Now, a Christian might say, “Ah, but there is one way God could let me down – he could send me to Hell, despite promising not to.”  But if the only way God could conceivably let you down occurs after you die, then it is still vacuous for a living person to say “God has never let me down”.  Such a statement translates to: “God has never done to me, a living person, a thing he could only do to a dead person!”

    If you think your God has never let you down, then you’re not alone.  Hindus, Mormons, Muslims, and even Pastafarians are just as warranted to say that their God has never let them down.  They could similarly define “letting you down” as something their God couldn’t even conceivably do, and then triumphantly proclaim that their God has never done it.  A being does not even have to exist in order not to do an impossible thing.  Unicorns have never let me down.

    If you still disagree, if you still think your God has never let you down, and if you still think there is something impressive about this, then please nominate a scenario (no matter how hypothetical) that would convince you God had let you down.

    hasgodeverletyoudown

    Category: AtheismChristianityFeaturedGod

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    Article by: Reasonably Faithless

    Mathematician and former Christian
    • Jeff Pinner

      As an atheist, I can correctly say that God let me down when, at 15, I determined that there were no reasonable circumstances that “He” could exist. Really bugged my pastor at the time…

      • Hi Jeff, thanks for your comment. In what sense do you think “God” (who you think most likely doesn’t exist) actually did something (ie, let you down)? eg, I don’t think unicorns have ever let me down – not even by not existing.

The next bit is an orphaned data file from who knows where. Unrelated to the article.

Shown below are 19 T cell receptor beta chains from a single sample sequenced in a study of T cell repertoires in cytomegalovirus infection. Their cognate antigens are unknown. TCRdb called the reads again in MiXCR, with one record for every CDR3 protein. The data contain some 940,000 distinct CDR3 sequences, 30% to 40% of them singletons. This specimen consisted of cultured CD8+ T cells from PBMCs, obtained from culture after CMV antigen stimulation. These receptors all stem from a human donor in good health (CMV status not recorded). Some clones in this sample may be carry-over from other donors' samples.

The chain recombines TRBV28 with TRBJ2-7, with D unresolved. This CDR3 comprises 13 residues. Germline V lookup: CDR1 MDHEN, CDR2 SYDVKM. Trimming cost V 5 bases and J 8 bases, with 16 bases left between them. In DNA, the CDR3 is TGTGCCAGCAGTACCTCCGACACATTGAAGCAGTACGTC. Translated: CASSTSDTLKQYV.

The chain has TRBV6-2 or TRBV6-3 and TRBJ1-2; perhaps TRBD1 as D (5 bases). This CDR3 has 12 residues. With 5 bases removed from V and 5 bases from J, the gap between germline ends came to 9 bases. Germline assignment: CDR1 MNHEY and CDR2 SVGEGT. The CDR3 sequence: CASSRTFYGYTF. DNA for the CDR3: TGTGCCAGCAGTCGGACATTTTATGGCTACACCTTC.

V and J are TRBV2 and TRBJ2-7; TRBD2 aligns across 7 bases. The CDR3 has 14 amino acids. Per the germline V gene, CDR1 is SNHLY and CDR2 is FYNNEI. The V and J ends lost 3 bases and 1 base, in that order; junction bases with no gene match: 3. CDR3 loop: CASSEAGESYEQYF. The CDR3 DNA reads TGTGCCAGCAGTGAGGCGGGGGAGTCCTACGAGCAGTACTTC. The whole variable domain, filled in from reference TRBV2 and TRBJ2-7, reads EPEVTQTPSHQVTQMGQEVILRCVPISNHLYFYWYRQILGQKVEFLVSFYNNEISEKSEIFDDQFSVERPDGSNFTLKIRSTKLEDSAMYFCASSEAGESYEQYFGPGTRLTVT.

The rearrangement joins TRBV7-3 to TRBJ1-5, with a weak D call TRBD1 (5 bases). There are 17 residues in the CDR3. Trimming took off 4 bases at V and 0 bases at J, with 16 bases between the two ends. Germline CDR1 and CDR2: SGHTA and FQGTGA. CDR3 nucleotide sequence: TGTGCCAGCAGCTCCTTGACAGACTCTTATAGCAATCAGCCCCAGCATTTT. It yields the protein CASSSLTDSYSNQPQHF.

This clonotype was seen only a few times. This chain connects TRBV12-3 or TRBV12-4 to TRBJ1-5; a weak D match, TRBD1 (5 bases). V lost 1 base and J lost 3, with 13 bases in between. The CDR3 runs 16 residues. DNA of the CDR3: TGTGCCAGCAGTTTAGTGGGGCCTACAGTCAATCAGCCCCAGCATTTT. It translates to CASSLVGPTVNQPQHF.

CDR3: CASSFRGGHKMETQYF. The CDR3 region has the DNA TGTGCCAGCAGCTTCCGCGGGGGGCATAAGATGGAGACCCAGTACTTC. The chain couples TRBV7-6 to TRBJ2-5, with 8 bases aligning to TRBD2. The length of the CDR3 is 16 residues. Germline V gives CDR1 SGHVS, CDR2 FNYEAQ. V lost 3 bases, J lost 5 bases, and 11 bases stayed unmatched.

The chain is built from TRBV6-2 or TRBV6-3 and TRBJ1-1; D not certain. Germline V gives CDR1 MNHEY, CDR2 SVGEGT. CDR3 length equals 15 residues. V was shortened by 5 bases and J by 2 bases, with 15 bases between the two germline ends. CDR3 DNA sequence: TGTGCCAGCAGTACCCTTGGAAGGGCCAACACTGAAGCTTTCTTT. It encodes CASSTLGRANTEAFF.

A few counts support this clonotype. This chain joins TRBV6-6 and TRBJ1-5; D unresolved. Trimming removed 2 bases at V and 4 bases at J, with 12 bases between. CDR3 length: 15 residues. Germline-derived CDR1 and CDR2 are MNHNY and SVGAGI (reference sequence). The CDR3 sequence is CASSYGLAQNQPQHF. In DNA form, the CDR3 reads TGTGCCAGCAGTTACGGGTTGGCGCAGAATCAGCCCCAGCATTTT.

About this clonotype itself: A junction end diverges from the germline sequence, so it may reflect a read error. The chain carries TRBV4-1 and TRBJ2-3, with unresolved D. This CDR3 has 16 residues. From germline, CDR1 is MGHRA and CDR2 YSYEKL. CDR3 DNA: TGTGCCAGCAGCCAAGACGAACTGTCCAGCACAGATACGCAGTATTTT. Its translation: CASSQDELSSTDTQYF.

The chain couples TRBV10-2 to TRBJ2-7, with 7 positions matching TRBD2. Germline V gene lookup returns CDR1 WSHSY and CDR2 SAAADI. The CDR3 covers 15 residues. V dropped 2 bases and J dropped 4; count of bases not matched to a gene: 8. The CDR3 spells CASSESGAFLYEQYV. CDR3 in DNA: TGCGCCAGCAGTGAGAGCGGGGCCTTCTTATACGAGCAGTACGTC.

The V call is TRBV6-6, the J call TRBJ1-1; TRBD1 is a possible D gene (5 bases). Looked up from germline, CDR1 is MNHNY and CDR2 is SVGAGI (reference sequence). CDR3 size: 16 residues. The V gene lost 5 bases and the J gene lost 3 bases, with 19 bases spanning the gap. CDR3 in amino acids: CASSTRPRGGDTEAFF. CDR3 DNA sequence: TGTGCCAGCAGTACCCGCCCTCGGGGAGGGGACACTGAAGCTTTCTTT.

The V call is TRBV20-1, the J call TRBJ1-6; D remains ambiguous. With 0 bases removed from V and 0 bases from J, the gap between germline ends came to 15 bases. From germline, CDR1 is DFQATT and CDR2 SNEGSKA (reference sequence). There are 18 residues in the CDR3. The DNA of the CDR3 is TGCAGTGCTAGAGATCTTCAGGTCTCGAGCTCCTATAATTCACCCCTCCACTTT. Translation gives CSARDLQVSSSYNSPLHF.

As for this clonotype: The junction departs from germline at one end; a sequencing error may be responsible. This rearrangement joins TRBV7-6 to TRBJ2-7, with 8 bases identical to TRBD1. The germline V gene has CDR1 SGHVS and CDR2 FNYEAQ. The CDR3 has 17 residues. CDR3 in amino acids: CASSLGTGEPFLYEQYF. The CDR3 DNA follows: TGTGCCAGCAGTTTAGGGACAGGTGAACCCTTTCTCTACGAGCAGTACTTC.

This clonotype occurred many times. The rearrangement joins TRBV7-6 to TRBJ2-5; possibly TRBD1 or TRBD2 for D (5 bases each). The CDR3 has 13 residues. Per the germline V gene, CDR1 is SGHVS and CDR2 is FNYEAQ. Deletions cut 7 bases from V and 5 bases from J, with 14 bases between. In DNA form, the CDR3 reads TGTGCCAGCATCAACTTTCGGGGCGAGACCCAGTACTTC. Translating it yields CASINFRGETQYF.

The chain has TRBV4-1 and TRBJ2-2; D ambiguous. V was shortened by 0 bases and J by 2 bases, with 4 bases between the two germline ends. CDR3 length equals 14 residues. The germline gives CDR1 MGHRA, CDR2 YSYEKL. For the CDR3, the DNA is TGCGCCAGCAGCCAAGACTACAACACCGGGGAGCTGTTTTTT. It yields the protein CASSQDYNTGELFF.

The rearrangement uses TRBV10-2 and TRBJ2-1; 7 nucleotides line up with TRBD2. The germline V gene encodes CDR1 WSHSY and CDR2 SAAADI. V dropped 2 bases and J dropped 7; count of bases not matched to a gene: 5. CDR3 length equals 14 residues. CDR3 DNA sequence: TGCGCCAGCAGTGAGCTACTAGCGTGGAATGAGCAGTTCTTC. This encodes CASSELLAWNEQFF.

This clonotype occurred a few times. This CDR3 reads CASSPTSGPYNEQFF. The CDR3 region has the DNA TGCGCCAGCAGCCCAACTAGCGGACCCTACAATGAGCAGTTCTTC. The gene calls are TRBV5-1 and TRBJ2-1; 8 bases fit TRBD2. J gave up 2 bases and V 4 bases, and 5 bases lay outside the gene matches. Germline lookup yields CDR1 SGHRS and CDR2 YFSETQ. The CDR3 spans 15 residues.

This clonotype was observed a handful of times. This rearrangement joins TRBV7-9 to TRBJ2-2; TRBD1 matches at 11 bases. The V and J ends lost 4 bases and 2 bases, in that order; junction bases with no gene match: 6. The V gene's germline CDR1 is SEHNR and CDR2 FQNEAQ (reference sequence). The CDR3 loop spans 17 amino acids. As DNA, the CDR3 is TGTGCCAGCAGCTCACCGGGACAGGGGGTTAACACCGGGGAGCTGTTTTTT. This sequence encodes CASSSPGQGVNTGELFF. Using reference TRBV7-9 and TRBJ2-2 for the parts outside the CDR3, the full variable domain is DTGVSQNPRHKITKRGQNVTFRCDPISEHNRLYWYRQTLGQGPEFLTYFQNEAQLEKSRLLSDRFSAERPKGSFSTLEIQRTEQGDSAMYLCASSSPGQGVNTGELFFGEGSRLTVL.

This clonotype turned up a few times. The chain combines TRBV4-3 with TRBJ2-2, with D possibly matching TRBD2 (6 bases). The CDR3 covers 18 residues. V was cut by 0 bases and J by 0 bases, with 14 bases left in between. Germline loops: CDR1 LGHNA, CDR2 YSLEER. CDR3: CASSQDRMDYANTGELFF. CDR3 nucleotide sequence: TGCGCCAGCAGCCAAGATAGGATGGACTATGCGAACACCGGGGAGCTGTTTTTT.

• Jeff Pinner

          When one is taught to believe in God (or Santa, for that matter) finding out that someone lied is a let down, and it’s far easier to blame it on Santa than Mom and Dad, don’t you think? (I was joking when I wrote the original, sir.)

    • Tim Chavura

      Hi James.

      Thanks for the thoughts.

      I think it’s better for Christians to say ‘God is faithful’. This kind of language put’s the focus on God rather than the person. It’s also closer to what the authors of Scripture said.

      You and I can think of a number of instances where one may say ‘God has let me down’, but he really hasn’t. Perhaps it’s just that the person’s understanding of the activity / intention of God is not right. For example, that a Christian has same-sex attraction, or that a Christian lost her job etc. There’s no *reason* to outright think that God let one down in these circumstances. I could argue that these people merely had a too narrow view of what to expect could happen in life.

      Now I know what you’re going to say here. “That’s my point, Tim!” Well, you’ve made the point that Christians basically shift the goal posts in order to maintain their belief that God has not let them down.

      I agree with this. I also think that Christians too quickly become specific on why things have happened to them. I sometimes get puzzled when I hear Christians provide (somewhat) detailed explanations as to why things happened. I think, most of the time, we just don’t know.

      But, on a Christian worldview, God is sovereign. So it’s not unreasonable on Christianity to say that God willed it (in one sense or another). More detail than that may not be available.

      Perhaps you should post these concerns on a Christian site – I don’t know what they’re doing on a sceptic blog. Such concerns lead me to a reevaluation of how willing I am to make bold claims about the work of God. I didn’t make the (logical) mistake of questioning my faith.

      Further, I don’t think what you’re saying actually achieves what you want it to, James. You’re making the claim, ‘You can’t adequately convey something to me, therefore you shouldn’t assert it for yourself’. Feel free to correct me if I’m wrong here. That’s how I read your ‘vacuous’ paragraph.

      If someone is unable to convey to you any scenario that would count as God letting her down, does this really mean it’s ‘vacuous’ for her to make the claim ‘God hasn’t let me down’? Well, maybe. But maybe not. It may also be a case that she is merely unable to convey any scenario which you find compelling.